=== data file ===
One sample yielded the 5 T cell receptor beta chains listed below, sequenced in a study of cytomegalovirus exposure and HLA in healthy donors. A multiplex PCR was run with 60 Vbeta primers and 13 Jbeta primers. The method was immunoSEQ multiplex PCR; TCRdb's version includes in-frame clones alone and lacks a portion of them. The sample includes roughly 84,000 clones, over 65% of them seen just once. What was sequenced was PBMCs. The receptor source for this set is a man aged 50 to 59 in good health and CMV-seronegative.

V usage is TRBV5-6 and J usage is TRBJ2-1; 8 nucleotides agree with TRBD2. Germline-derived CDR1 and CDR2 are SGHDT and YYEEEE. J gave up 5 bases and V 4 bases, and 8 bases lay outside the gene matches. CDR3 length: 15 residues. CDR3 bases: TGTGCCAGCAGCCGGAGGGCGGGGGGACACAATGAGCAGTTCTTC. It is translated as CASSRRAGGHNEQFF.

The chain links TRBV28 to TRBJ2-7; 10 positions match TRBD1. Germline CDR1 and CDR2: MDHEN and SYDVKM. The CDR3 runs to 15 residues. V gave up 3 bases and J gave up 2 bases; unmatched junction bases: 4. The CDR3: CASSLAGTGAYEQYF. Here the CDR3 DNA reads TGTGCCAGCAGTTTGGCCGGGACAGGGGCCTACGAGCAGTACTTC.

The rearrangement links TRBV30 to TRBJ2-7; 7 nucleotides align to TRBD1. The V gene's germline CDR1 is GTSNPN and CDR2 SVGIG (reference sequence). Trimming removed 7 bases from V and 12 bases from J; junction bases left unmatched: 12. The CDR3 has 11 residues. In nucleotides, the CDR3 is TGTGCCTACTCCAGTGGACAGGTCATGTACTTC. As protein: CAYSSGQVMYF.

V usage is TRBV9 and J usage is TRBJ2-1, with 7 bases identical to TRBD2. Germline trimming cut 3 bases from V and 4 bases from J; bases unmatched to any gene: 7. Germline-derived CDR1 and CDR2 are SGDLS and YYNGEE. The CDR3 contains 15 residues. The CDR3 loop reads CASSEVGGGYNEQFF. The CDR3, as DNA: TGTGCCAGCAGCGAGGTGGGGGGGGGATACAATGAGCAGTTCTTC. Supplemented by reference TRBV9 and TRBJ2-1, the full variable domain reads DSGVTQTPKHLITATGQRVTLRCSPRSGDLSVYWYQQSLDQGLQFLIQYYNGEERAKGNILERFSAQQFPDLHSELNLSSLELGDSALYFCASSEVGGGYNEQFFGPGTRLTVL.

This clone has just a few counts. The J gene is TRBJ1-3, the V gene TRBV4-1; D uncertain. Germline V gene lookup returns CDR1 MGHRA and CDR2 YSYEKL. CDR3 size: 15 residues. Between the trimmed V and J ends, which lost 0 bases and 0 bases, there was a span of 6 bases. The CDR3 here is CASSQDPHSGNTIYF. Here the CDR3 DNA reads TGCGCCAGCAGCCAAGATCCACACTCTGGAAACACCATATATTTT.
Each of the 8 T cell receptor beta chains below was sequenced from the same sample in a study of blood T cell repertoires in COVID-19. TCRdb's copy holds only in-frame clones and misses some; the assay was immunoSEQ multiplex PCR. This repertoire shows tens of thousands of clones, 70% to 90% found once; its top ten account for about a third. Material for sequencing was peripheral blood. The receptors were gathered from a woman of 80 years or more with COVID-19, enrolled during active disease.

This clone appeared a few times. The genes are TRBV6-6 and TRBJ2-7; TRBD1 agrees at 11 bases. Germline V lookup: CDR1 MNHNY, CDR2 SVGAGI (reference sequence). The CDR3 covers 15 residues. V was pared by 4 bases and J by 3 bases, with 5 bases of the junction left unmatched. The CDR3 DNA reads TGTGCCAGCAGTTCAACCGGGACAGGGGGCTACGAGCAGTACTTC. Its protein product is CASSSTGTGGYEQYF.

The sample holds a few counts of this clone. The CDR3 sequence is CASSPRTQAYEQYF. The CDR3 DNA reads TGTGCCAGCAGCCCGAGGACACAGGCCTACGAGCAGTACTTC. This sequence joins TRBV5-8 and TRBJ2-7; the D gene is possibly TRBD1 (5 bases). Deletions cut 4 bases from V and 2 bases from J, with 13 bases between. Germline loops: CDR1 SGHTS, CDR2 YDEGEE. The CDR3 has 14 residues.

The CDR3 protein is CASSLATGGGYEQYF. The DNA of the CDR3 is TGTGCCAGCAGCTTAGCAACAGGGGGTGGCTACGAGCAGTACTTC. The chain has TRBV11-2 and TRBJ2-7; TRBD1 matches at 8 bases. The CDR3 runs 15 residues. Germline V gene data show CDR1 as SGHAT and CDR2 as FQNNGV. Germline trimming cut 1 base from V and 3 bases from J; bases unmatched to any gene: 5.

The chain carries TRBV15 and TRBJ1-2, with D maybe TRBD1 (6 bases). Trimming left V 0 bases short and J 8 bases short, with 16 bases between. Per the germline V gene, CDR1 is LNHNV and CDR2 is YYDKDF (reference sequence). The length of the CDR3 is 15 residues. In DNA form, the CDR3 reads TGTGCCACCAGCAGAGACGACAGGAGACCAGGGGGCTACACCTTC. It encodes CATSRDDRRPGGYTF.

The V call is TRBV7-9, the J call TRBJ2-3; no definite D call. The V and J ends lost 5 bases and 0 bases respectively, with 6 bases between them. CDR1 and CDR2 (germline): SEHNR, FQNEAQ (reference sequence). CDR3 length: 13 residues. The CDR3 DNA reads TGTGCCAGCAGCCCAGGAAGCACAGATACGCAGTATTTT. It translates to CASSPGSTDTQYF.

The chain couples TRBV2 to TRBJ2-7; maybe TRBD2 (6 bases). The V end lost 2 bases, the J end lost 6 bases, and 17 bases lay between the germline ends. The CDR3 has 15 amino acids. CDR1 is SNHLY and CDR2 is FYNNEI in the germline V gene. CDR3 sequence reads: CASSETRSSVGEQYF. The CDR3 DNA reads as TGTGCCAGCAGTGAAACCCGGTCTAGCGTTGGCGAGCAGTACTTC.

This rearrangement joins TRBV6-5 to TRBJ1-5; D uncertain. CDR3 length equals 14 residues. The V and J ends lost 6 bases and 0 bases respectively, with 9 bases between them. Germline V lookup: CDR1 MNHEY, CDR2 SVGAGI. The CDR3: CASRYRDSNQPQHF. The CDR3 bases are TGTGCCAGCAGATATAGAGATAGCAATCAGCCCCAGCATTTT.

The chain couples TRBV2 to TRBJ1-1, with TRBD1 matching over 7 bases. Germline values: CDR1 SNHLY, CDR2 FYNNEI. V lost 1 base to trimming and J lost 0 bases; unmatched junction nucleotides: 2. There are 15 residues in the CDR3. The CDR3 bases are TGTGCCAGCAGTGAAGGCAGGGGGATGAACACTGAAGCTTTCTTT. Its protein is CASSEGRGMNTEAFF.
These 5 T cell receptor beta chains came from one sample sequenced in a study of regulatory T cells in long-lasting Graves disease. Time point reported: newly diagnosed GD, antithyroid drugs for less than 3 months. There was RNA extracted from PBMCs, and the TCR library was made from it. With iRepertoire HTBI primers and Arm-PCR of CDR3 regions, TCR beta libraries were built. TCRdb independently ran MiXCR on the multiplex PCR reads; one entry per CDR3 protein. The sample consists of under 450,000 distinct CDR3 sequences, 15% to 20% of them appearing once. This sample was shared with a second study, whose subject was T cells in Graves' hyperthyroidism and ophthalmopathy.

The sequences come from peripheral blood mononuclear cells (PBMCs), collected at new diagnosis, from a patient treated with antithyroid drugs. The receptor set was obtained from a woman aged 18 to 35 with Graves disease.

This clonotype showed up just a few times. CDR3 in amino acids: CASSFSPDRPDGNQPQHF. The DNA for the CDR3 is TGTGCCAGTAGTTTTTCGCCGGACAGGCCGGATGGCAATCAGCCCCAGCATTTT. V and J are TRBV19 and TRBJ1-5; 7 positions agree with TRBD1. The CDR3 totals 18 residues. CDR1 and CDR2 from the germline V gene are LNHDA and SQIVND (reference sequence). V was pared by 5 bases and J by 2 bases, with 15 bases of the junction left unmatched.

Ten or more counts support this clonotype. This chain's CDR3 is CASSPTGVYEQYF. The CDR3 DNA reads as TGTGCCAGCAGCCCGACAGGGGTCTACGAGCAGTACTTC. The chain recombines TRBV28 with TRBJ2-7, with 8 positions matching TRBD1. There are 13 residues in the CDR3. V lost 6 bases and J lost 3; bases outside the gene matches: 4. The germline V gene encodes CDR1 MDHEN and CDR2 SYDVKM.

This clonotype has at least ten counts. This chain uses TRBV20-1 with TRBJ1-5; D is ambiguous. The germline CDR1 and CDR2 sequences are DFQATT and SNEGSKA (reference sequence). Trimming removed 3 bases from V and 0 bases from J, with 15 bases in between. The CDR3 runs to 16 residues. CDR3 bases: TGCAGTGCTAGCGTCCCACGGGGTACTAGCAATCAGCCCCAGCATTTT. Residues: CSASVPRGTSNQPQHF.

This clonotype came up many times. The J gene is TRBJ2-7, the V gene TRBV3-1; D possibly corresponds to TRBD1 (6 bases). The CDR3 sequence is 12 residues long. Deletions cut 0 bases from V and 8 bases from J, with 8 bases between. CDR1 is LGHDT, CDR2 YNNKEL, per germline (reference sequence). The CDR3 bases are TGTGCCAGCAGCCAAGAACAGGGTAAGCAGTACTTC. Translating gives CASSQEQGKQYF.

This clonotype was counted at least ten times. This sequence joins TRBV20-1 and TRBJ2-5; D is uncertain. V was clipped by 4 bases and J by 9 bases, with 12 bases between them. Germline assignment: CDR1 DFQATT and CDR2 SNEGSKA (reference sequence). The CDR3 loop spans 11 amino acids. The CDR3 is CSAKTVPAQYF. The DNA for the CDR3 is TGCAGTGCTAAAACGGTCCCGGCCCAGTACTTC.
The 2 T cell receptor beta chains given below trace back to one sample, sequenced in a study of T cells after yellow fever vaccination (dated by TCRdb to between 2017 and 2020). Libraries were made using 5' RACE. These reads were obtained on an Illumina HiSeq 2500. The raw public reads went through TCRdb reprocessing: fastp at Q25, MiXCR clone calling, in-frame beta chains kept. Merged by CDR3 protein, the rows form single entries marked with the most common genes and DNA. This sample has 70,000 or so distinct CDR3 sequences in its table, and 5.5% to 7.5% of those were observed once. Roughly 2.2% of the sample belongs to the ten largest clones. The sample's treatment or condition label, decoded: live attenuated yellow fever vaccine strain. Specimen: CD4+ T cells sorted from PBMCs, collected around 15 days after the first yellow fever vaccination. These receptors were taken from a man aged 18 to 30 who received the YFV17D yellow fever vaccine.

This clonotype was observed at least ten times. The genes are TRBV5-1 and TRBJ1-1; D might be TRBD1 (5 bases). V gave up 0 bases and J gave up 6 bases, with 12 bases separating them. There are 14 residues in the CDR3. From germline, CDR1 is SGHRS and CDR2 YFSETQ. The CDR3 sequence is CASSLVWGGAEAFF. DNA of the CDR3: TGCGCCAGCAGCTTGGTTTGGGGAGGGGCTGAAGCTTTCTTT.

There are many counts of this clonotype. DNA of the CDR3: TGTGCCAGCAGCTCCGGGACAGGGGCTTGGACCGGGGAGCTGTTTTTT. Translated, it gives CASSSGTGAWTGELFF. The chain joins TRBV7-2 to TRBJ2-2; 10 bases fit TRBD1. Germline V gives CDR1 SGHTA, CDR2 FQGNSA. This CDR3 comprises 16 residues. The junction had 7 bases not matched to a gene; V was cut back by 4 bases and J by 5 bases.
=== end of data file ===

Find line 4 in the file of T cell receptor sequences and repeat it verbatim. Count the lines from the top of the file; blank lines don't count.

The rearrangement links TRBV30 to TRBJ2-7; 7 nucleotides align to TRBD1. The V gene's germline CDR1 is GTSNPN and CDR2 SVGIG (reference sequence). Trimming removed 7 bases from V and 12 bases from J; junction bases left unmatched: 12. The CDR3 has 11 residues. In nucleotides, the CDR3 is TGTGCCTACTCCAGTGGACAGGTCATGTACTTC. As protein: CAYSSGQVMYF.